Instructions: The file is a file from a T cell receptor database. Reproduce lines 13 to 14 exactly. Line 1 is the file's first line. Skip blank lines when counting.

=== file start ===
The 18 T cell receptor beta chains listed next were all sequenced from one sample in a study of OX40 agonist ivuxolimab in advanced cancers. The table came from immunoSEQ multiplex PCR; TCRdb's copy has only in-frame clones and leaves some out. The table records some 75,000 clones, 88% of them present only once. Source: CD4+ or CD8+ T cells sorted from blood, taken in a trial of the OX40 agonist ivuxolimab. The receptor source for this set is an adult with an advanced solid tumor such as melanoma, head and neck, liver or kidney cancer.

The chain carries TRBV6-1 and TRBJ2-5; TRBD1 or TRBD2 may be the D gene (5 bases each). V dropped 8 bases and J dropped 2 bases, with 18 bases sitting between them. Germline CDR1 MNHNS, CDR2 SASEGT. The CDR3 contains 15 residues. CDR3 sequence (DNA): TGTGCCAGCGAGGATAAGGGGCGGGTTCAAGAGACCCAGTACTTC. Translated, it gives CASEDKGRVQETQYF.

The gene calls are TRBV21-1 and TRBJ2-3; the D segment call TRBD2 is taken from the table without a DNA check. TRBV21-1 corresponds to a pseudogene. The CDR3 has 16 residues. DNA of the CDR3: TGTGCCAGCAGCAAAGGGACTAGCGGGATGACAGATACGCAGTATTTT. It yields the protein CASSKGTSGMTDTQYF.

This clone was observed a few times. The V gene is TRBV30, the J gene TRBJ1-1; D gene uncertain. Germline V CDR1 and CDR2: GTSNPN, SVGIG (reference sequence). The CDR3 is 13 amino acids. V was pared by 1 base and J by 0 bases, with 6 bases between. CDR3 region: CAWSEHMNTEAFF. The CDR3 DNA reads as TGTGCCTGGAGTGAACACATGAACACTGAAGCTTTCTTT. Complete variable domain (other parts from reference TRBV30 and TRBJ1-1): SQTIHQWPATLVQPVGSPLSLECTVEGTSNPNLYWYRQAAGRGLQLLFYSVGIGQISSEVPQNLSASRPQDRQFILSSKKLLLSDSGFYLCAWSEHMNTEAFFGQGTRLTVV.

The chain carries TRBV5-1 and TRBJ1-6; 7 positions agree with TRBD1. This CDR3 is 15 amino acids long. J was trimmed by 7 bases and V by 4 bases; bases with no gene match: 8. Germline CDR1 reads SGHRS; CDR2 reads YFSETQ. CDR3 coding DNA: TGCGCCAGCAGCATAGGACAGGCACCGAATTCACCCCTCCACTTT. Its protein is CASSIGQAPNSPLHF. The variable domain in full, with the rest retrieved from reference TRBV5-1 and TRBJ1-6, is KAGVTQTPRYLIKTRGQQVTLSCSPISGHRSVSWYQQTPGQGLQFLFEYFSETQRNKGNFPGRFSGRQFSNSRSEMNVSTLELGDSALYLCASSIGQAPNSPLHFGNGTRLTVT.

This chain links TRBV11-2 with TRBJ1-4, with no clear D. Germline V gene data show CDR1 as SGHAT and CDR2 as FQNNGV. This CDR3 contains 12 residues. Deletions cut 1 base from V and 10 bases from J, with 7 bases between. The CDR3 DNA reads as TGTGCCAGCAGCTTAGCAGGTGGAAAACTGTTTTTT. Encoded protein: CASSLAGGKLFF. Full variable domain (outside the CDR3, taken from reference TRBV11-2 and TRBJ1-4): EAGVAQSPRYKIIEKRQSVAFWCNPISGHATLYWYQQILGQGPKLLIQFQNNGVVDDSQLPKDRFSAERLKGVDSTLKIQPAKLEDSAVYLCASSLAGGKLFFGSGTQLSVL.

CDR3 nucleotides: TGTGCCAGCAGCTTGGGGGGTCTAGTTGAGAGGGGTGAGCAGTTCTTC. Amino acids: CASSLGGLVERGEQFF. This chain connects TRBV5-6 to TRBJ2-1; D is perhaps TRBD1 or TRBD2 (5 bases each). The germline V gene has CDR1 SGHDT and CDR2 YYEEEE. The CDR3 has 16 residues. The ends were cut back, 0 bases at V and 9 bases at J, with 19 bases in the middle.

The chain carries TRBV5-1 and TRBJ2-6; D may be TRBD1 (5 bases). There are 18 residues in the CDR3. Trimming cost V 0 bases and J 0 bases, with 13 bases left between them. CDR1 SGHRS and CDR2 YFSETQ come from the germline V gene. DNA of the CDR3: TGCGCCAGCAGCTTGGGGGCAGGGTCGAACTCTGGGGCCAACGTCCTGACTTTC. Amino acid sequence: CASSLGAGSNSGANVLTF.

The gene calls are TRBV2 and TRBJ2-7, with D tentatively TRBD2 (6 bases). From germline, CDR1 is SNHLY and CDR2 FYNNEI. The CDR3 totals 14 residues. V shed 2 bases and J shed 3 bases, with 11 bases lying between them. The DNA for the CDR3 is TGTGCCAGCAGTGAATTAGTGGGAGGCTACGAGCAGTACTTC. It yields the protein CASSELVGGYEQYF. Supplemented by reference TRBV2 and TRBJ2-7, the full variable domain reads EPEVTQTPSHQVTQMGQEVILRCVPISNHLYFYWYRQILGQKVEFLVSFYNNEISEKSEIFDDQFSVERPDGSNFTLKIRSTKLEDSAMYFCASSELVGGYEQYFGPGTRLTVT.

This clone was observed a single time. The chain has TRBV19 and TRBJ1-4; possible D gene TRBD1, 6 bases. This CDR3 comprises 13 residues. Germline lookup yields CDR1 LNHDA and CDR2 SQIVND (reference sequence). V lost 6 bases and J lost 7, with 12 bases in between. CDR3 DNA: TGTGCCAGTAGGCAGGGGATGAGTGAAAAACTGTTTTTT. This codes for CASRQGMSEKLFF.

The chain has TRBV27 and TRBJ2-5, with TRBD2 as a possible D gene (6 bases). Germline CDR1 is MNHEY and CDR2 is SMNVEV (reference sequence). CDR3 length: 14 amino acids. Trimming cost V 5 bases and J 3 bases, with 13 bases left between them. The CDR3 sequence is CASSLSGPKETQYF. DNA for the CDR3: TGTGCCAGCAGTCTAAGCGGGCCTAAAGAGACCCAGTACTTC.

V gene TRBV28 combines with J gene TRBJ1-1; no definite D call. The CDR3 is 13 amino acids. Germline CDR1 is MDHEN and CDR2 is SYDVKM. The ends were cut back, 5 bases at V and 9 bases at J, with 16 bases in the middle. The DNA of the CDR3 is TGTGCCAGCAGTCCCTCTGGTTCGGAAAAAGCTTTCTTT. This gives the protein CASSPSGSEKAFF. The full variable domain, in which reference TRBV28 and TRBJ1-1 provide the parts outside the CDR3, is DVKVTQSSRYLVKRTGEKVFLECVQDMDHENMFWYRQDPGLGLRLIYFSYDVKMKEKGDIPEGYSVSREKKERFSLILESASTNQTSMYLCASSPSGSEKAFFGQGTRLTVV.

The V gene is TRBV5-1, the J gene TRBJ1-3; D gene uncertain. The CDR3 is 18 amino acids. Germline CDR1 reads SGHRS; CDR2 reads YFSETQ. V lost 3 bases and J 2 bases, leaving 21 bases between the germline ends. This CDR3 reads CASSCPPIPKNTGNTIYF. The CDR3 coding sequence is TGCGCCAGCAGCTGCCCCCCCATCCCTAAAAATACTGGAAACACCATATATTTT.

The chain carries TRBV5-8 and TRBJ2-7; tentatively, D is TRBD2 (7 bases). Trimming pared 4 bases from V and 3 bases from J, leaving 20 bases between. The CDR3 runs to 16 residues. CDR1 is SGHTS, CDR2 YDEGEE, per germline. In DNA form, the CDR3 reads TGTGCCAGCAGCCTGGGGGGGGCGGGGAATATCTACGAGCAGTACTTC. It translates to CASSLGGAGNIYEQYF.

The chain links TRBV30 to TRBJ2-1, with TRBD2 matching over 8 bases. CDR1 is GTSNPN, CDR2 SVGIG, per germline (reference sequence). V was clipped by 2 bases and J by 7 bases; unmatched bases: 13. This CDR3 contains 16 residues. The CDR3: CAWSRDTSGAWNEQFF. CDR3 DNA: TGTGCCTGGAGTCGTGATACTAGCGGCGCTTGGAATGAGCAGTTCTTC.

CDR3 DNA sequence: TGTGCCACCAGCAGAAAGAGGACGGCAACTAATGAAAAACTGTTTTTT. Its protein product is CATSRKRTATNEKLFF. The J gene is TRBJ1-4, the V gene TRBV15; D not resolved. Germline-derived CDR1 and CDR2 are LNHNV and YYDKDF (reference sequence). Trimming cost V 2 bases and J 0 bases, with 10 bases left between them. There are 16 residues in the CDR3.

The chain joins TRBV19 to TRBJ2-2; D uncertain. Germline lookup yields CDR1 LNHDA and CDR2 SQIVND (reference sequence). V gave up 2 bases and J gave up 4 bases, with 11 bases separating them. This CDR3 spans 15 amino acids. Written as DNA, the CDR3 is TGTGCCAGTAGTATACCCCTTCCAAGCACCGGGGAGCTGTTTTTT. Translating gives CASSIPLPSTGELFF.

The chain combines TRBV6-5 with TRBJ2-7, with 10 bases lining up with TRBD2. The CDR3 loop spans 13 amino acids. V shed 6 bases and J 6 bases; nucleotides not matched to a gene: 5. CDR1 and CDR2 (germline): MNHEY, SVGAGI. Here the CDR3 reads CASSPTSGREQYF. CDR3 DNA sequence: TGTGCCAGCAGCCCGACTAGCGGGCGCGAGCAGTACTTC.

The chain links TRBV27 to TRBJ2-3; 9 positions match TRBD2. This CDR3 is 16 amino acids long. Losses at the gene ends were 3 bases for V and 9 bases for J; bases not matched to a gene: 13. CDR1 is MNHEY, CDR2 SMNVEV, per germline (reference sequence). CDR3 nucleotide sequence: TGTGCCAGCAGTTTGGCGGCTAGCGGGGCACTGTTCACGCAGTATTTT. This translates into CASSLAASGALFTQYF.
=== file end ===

The V gene is TRBV5-1, the J gene TRBJ1-3; D gene uncertain. The CDR3 is 18 amino acids. Germline CDR1 reads SGHRS; CDR2 reads YFSETQ. V lost 3 bases and J 2 bases, leaving 21 bases between the germline ends. This CDR3 reads CASSCPPIPKNTGNTIYF. The CDR3 coding sequence is TGCGCCAGCAGCTGCCCCCCCATCCCTAAAAATACTGGAAACACCATATATTTT.

The chain carries TRBV5-8 and TRBJ2-7; tentatively, D is TRBD2 (7 bases). Trimming pared 4 bases from V and 3 bases from J, leaving 20 bases between. The CDR3 runs to 16 residues. CDR1 is SGHTS, CDR2 YDEGEE, per germline. In DNA form, the CDR3 reads TGTGCCAGCAGCCTGGGGGGGGCGGGGAATATCTACGAGCAGTACTTC. It translates to CASSLGGAGNIYEQYF.